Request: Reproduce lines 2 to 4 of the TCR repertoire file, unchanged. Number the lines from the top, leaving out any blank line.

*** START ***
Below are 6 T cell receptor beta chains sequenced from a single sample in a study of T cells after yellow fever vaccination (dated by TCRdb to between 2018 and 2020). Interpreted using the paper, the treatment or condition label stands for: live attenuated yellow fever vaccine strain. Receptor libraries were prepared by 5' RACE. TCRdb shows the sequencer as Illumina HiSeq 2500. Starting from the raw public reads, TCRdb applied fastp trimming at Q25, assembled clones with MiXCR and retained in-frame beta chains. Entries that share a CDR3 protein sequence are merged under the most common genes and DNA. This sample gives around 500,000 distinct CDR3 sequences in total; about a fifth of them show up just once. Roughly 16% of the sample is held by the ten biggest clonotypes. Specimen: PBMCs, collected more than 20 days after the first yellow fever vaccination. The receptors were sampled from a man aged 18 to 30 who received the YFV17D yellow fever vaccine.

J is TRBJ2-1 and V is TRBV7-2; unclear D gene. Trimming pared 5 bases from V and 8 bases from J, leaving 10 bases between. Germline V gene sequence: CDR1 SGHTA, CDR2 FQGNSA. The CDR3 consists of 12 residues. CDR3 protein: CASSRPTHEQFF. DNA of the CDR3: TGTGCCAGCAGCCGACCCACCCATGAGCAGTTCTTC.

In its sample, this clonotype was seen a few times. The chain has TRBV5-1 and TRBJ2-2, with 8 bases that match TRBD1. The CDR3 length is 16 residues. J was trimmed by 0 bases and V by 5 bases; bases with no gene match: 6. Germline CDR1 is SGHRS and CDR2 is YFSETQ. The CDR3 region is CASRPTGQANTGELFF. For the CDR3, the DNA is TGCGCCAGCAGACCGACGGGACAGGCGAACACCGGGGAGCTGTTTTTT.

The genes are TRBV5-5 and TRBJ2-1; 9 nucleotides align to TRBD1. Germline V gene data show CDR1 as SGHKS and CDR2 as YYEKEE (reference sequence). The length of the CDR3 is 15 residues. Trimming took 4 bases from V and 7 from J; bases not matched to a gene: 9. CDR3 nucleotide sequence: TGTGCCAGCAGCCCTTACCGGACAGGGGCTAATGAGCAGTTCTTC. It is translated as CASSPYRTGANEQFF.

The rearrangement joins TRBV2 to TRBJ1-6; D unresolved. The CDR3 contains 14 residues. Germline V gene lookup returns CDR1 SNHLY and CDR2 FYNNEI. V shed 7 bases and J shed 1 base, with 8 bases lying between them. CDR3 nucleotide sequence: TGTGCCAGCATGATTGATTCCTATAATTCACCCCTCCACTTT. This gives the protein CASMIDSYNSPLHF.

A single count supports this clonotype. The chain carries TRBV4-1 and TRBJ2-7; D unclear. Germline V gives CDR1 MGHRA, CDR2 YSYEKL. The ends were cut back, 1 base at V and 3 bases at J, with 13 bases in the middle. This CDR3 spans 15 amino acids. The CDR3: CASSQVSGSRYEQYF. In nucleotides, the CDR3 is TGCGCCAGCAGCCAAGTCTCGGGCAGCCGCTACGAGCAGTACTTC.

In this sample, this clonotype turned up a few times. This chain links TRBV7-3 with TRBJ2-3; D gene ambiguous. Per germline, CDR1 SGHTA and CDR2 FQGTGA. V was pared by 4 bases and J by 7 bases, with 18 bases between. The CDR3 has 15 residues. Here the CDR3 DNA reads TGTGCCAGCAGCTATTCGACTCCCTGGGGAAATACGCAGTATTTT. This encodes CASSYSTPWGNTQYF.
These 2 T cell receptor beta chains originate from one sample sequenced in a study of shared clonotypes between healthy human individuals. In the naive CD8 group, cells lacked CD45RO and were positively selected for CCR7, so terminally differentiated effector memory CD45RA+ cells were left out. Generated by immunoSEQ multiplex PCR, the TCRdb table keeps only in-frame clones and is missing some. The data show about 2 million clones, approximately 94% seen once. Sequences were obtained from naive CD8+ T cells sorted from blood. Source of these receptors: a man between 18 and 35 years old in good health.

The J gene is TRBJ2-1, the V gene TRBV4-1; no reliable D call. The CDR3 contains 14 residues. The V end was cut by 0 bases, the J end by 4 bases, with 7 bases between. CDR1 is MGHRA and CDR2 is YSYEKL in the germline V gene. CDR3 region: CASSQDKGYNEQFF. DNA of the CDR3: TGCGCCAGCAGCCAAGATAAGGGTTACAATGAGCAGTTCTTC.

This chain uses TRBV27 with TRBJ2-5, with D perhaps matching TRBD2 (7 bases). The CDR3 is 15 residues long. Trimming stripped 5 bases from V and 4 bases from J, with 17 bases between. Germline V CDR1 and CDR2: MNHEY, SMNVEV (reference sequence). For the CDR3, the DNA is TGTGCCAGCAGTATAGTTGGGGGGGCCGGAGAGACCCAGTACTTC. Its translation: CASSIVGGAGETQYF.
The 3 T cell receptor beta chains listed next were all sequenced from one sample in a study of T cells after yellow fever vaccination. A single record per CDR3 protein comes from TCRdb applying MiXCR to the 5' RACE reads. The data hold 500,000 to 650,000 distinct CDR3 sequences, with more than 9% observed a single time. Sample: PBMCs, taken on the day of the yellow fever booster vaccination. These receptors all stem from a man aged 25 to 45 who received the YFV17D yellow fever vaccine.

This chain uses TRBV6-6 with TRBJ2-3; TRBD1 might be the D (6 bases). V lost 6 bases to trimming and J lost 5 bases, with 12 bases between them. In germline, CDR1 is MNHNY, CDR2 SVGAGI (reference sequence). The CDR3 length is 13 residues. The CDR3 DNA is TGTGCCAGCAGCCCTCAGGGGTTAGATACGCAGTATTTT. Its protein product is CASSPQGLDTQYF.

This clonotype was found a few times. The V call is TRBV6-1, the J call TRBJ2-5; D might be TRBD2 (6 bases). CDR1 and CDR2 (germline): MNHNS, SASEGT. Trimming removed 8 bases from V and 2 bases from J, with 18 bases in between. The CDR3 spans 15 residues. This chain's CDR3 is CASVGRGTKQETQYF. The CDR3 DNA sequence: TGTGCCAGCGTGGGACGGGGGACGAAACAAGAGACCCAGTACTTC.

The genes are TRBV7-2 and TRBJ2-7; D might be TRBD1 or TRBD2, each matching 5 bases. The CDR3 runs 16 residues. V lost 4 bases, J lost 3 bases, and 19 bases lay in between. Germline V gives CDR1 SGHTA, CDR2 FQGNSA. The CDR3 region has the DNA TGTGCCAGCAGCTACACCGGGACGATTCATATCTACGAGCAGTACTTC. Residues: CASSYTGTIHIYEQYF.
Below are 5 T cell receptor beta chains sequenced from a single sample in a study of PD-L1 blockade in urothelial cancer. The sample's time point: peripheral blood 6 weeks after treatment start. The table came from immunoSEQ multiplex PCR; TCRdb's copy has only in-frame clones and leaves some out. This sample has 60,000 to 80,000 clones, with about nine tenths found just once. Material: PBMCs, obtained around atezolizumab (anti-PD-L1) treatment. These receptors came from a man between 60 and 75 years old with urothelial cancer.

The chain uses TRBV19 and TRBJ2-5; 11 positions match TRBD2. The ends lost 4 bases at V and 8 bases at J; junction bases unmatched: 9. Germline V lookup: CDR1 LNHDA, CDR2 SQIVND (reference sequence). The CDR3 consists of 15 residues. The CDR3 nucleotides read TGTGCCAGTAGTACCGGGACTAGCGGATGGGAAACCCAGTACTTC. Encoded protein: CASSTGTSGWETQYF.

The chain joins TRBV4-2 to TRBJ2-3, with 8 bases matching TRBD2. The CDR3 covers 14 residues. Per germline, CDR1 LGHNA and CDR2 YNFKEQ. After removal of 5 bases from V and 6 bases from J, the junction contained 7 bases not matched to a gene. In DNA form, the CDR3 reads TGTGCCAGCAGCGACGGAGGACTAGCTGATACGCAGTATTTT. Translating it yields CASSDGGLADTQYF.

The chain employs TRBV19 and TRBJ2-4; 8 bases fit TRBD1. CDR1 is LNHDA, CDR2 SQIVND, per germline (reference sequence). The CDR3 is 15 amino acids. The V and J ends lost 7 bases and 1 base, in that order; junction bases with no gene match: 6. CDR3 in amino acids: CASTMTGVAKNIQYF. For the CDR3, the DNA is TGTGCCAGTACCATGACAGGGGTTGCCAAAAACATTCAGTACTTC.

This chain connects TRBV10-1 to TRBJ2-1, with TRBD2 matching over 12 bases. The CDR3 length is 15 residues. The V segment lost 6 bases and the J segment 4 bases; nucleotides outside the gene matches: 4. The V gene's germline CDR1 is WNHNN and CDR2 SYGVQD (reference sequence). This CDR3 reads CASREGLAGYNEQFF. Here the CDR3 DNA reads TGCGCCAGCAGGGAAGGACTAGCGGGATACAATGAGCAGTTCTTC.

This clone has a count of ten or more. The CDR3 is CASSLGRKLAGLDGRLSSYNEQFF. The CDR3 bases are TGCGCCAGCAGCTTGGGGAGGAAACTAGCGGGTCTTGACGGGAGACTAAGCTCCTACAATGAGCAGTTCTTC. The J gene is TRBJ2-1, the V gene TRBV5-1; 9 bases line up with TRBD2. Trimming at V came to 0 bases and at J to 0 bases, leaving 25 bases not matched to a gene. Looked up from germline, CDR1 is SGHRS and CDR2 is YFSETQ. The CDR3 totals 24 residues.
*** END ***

J is TRBJ2-1 and V is TRBV7-2; unclear D gene. Trimming pared 5 bases from V and 8 bases from J, leaving 10 bases between. Germline V gene sequence: CDR1 SGHTA, CDR2 FQGNSA. The CDR3 consists of 12 residues. CDR3 protein: CASSRPTHEQFF. DNA of the CDR3: TGTGCCAGCAGCCGACCCACCCATGAGCAGTTCTTC.

In its sample, this clonotype was seen a few times. The chain has TRBV5-1 and TRBJ2-2, with 8 bases that match TRBD1. The CDR3 length is 16 residues. J was trimmed by 0 bases and V by 5 bases; bases with no gene match: 6. Germline CDR1 is SGHRS and CDR2 is YFSETQ. The CDR3 region is CASRPTGQANTGELFF. For the CDR3, the DNA is TGCGCCAGCAGACCGACGGGACAGGCGAACACCGGGGAGCTGTTTTTT.

The genes are TRBV5-5 and TRBJ2-1; 9 nucleotides align to TRBD1. Germline V gene data show CDR1 as SGHKS and CDR2 as YYEKEE (reference sequence). The length of the CDR3 is 15 residues. Trimming took 4 bases from V and 7 from J; bases not matched to a gene: 9. CDR3 nucleotide sequence: TGTGCCAGCAGCCCTTACCGGACAGGGGCTAATGAGCAGTTCTTC. It is translated as CASSPYRTGANEQFF.